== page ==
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Planning for the Power Demands of AI


AI, Artificial Intelligence, Data Centers, Machine Learning, Renewable Computing

In a series of reports released in April, the U.S. Department of Energy outlined use cases and guardrails for utilizing artificial intelligence solutions in aid of the energy transition, with particular emphasis on solutions that could be deployed on the grid in the near term.

The same week, the department launched a website summarizing how they are already leveraging AI — for emergency response, forecasting, and more — and potential opportunities for further harnessing the technology, including permitting and improved grid reliability.

“The electrical grid of the United States is among the most complex machines on Earth,” DOE found.

The AI-energy nexus remains a two-sided conversation. As AI applications are increasingly deployed in service of the energy transition, concerns over the energy demands of AI itself persist.

In early May, Soluna CEO John Belizaire participated in a virtual conversation hosted by Latitude Media that tackled how utilities, operators, and regulators are responding to burgeoning load growth, in large part driven by AI workload growth. 

As AI applications dominate a larger slice of the computing pie, John argued that “the convergence of computing and energy is inevitable.”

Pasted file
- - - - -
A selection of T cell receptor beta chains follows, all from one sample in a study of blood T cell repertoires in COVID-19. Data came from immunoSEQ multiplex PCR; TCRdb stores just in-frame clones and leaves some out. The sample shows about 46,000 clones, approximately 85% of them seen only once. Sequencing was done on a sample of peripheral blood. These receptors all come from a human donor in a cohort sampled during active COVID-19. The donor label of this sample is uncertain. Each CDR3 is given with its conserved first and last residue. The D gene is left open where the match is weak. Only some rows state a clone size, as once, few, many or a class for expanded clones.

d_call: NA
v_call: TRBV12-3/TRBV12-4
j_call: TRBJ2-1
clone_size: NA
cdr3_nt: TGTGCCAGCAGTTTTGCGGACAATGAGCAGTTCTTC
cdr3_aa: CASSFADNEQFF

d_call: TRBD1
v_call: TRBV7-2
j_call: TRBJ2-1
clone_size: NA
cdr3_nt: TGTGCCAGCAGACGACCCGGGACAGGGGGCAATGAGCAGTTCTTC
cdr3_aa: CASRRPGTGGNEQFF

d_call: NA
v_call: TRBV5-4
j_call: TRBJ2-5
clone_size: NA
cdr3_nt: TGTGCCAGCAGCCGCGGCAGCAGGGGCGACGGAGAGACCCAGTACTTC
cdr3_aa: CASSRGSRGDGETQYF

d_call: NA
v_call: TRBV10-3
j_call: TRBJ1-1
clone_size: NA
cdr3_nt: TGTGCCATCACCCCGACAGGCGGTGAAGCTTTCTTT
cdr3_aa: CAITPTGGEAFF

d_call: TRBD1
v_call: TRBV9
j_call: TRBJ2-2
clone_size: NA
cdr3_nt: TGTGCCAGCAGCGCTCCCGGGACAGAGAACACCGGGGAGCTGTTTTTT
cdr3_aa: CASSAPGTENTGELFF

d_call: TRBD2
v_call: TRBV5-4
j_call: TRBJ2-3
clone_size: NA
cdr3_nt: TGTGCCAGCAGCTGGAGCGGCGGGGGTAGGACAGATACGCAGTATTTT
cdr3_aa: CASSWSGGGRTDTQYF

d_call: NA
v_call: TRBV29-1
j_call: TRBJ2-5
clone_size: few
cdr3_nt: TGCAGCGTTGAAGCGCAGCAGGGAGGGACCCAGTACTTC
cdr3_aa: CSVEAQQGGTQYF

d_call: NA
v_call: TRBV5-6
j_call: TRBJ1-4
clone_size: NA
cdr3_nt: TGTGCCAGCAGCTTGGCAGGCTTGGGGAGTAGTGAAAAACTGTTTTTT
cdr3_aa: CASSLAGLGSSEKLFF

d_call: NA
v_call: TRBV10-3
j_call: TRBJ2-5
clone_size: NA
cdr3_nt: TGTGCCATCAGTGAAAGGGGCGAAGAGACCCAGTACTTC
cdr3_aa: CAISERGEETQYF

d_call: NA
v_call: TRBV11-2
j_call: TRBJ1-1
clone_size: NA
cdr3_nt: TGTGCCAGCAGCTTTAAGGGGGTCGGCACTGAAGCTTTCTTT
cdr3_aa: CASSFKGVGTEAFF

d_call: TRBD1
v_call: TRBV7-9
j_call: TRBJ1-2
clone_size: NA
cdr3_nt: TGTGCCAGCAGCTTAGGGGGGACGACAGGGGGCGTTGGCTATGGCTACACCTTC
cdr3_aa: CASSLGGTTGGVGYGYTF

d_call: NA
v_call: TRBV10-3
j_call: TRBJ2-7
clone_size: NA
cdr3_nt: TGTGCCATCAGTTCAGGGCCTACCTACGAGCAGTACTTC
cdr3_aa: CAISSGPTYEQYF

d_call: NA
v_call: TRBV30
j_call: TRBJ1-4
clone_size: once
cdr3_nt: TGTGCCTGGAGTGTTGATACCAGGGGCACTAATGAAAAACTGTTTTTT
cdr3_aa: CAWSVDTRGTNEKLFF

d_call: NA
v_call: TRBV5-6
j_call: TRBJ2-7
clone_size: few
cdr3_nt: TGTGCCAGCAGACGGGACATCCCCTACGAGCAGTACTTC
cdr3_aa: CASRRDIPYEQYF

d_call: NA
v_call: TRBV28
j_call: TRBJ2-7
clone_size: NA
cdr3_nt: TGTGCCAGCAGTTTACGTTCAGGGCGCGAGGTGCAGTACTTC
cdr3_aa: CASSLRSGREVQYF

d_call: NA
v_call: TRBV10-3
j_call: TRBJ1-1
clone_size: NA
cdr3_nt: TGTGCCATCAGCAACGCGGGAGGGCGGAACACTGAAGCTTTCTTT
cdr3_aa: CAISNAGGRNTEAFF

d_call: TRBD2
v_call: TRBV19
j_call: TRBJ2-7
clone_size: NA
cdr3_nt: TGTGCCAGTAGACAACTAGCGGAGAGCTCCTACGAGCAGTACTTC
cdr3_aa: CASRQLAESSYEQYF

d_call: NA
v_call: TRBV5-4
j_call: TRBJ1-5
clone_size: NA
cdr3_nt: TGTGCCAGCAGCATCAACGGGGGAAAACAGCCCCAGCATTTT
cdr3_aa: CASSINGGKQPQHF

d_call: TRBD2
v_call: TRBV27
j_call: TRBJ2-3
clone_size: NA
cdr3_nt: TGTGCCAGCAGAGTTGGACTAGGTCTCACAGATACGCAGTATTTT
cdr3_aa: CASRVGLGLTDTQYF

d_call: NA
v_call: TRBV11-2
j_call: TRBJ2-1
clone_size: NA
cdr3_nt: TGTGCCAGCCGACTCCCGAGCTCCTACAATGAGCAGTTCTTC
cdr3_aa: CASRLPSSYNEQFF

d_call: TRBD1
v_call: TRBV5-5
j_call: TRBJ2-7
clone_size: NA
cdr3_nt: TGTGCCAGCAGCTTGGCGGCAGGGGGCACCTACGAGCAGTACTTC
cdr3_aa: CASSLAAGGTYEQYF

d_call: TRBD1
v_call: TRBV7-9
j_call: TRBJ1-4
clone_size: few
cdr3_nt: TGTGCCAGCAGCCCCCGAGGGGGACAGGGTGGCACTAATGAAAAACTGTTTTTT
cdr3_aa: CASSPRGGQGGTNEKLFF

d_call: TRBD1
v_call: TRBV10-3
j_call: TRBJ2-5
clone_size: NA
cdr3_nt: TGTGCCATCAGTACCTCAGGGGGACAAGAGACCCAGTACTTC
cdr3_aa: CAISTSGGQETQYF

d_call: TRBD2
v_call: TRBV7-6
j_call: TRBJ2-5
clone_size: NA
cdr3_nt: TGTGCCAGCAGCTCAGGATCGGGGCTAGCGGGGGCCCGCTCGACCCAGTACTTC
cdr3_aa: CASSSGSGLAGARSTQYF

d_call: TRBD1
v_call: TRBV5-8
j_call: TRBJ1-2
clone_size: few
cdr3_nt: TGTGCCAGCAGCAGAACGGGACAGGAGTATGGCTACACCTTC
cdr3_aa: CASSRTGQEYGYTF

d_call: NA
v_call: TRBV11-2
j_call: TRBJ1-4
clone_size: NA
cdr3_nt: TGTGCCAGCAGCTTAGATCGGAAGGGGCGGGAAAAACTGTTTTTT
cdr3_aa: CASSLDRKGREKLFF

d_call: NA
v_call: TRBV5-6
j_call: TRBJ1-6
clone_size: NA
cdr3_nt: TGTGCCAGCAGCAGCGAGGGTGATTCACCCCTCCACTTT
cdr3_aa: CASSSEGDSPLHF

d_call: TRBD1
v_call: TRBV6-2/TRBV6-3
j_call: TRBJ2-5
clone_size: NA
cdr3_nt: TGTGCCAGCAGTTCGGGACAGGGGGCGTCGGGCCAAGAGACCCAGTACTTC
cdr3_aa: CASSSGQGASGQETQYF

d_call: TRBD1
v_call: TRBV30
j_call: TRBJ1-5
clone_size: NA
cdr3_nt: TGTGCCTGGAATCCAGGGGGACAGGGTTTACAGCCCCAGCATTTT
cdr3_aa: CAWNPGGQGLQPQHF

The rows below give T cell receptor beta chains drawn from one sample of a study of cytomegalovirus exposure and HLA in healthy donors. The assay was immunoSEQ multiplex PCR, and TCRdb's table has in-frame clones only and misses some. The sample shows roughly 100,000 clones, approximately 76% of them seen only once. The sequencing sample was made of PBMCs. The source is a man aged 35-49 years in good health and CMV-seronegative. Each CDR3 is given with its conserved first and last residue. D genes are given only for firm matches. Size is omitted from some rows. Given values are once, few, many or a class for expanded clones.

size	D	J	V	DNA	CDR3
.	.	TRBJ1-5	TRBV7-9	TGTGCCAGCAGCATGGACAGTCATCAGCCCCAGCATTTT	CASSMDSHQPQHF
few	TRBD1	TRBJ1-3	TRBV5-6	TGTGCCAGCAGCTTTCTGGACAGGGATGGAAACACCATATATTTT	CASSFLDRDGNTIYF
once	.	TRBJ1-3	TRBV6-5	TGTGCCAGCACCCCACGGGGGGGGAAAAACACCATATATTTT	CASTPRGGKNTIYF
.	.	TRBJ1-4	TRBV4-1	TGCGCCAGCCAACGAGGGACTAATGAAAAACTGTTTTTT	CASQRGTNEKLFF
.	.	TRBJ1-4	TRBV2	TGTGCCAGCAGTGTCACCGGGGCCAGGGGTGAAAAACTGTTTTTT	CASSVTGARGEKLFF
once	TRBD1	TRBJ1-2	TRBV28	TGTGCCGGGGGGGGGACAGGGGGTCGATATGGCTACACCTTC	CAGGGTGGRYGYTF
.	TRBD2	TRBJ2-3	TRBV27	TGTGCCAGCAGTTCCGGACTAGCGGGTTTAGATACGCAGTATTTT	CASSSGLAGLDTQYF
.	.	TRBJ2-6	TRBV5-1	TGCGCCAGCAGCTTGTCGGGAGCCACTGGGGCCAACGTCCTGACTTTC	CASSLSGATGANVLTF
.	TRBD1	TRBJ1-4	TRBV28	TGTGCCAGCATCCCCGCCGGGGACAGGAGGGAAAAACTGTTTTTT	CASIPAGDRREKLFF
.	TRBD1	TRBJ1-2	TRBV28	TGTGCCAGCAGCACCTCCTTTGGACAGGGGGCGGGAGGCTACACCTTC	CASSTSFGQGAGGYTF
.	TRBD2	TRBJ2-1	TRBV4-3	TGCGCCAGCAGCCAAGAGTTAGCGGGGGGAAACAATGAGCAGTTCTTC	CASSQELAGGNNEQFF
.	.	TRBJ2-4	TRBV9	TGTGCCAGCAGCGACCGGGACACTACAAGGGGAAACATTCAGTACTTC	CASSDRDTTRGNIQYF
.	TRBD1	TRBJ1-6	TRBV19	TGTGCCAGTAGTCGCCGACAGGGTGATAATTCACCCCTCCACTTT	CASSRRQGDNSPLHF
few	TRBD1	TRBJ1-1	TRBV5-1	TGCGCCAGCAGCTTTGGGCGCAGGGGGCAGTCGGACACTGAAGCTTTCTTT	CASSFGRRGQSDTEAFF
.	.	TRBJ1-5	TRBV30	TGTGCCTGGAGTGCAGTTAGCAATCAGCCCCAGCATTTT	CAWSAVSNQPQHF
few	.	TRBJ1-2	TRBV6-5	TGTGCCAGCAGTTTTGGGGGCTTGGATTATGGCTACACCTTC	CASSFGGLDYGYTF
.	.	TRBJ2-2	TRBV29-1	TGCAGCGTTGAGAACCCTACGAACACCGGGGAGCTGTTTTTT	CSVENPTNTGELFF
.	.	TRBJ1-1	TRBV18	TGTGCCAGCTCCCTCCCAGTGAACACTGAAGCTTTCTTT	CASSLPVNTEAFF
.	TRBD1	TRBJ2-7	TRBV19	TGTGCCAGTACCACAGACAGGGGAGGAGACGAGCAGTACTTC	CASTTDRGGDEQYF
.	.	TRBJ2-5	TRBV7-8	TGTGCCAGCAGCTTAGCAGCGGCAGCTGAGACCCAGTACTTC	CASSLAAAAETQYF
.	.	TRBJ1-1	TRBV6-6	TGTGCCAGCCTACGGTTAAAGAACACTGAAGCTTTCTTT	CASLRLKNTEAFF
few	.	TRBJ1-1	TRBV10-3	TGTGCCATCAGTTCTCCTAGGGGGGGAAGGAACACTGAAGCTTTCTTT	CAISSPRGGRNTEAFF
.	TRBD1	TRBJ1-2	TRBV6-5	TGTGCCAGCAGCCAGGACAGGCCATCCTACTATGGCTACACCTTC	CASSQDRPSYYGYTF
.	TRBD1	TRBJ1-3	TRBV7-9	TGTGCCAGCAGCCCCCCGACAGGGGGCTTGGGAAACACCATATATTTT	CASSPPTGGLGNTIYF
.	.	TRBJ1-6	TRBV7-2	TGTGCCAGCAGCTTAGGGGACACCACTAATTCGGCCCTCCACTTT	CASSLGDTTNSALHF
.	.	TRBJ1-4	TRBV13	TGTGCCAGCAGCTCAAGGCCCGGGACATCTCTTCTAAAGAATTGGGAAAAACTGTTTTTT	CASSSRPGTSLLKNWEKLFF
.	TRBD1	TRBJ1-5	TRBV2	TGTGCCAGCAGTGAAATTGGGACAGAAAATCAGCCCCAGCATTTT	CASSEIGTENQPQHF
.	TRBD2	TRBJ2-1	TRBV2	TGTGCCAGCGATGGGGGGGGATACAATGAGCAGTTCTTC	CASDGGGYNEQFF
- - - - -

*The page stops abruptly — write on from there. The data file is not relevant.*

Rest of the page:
In particular, the vast computing needs and batchable nature of many AI applications make them well-suited for the intermittent generation of renewable energy sources. Traditional hyperscalers require 24/7 connectivity and layers of redundancy, but batchable loads can be ramped up or down in tune with corresponding energy supply and grid demand without losing the integrity of their process.

John was joined on the Latitude Media panel by Brian Janous, co-founder of Cloverleaf Infrastructure, and Michelle Solomon, senior policy analyst at Energy Innovation. Both Janous and Solomon provided insight into how utilities and regulators are contending with load growth precipitated by a surge in AI use.

Solomon co-authored a report that her team released in April on how utilities can meet near-term load growth without building new gas plants. According to the report, a suite of tech solutions — as well as some key policy action — can manage short-term growth in lieu of a reversion to fossil fuels.

As John noted, the solution might already exist. He argued that power plants have been operating under the assumption for years that they “need to get more power lines built or get very large batteries built behind there or advance the battery space, and it turns out that the solution to that problem was always there. Computing was a perfect solution.”

Indeed, there is potential to continue cleaning the grid even as demand surges. By providing IPPs with a way to offload their unprofitable, otherwise stranded, energy, Soluna hopes to incentivize the development of more renewable resources.

Janous noted that in this time of growth, collaboration between customers and utilities will be imperative. Co-location models, where computing loads are brought directly to the energy source, are one example of how such collaboration can play out in new and creative ways.

Soluna’s superpower exists in the convergence of two separate solutions: curtailment mitigation for power producers on the one hand, and sustainable cloud and compute resources for enterprises on the other. We’d argue it’s the future of computing: renewable computing.